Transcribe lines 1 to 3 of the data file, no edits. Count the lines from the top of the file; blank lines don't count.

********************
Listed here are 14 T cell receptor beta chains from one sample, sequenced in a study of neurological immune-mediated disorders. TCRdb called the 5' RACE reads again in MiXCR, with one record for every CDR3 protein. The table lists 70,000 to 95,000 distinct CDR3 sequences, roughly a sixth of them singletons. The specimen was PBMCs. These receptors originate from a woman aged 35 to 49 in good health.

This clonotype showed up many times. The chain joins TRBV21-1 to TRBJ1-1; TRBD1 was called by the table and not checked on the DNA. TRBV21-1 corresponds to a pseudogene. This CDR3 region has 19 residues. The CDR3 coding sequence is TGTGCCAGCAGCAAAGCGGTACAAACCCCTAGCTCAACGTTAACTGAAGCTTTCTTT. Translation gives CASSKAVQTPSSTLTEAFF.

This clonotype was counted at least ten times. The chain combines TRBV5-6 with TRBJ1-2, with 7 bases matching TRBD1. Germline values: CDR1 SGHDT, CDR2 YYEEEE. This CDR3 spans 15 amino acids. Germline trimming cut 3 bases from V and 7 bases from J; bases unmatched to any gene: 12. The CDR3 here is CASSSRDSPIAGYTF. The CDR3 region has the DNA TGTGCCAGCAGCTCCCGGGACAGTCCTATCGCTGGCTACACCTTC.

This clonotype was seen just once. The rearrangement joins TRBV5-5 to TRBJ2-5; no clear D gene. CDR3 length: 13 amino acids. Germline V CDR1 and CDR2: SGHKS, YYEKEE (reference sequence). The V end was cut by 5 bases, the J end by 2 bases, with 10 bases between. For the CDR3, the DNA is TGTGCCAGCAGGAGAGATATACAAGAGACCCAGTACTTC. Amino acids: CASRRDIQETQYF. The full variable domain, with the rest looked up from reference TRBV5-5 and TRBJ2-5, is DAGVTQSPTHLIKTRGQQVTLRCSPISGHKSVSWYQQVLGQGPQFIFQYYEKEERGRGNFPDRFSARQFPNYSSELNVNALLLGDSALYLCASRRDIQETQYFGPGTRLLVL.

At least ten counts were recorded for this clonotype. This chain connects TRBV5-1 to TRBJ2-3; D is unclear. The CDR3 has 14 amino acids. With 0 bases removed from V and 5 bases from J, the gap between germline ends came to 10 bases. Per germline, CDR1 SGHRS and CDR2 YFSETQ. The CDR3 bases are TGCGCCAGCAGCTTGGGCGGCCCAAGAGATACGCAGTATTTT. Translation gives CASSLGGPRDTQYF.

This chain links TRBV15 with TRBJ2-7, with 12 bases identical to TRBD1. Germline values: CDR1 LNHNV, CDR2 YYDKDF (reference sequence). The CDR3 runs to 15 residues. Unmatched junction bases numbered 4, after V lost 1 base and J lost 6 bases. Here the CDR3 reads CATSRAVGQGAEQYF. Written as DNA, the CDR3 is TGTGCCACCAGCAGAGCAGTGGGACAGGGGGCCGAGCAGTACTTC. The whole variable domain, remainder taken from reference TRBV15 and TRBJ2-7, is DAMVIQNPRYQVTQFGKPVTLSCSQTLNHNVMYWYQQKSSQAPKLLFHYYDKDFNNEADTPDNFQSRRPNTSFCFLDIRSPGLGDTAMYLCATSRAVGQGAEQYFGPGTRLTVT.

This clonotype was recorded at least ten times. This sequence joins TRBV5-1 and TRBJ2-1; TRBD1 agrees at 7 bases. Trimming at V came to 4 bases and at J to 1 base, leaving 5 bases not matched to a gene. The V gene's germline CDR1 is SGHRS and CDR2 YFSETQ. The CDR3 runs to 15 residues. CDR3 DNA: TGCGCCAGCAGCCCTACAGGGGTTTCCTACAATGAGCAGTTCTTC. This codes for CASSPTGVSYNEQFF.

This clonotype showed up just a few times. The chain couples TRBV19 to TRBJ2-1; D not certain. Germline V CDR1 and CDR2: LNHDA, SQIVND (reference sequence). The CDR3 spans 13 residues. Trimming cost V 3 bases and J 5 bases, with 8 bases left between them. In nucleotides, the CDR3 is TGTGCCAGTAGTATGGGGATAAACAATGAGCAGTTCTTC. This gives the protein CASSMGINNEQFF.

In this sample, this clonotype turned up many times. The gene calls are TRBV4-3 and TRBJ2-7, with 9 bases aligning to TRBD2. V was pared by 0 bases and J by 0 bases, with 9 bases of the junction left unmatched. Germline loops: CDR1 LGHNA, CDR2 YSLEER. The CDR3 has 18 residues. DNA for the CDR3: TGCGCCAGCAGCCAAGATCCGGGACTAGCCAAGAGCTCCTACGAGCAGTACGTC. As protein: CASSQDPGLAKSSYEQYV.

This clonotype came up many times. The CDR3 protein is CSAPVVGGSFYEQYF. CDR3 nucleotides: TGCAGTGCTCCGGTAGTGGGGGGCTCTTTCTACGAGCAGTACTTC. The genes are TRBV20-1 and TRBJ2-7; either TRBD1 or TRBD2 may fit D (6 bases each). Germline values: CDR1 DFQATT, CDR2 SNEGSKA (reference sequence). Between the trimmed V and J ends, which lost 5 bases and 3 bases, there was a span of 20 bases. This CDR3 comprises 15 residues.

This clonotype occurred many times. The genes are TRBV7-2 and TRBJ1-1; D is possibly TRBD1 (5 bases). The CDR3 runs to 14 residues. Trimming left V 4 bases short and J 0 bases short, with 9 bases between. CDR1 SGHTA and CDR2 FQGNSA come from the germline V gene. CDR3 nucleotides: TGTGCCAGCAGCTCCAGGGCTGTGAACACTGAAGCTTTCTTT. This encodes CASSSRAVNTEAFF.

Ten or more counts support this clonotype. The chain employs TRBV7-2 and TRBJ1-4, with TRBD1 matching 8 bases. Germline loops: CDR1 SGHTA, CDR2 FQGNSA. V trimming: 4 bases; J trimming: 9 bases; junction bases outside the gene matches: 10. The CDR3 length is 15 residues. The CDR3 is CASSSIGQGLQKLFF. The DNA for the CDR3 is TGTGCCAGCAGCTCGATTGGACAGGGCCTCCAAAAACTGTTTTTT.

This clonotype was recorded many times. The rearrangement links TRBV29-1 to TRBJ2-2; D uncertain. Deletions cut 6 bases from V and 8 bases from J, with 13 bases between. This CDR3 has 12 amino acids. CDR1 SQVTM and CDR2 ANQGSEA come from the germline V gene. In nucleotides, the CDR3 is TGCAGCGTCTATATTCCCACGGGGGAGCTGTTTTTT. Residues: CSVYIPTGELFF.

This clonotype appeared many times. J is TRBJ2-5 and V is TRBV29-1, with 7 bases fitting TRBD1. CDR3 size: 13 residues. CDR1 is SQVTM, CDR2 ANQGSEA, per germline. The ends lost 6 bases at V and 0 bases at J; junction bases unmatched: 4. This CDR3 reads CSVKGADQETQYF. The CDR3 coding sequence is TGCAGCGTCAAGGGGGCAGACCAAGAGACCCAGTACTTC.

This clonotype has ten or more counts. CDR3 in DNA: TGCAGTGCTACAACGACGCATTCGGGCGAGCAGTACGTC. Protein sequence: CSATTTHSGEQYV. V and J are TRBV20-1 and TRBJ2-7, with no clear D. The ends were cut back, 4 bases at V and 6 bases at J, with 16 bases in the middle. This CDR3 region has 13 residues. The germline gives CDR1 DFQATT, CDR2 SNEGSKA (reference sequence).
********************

Listed here are 14 T cell receptor beta chains from one sample, sequenced in a study of neurological immune-mediated disorders. TCRdb called the 5' RACE reads again in MiXCR, with one record for every CDR3 protein. The table lists 70,000 to 95,000 distinct CDR3 sequences, roughly a sixth of them singletons. The specimen was PBMCs. These receptors originate from a woman aged 35 to 49 in good health.

This clonotype showed up many times. The chain joins TRBV21-1 to TRBJ1-1; TRBD1 was called by the table and not checked on the DNA. TRBV21-1 corresponds to a pseudogene. This CDR3 region has 19 residues. The CDR3 coding sequence is TGTGCCAGCAGCAAAGCGGTACAAACCCCTAGCTCAACGTTAACTGAAGCTTTCTTT. Translation gives CASSKAVQTPSSTLTEAFF.

This clonotype was counted at least ten times. The chain combines TRBV5-6 with TRBJ1-2, with 7 bases matching TRBD1. Germline values: CDR1 SGHDT, CDR2 YYEEEE. This CDR3 spans 15 amino acids. Germline trimming cut 3 bases from V and 7 bases from J; bases unmatched to any gene: 12. The CDR3 here is CASSSRDSPIAGYTF. The CDR3 region has the DNA TGTGCCAGCAGCTCCCGGGACAGTCCTATCGCTGGCTACACCTTC.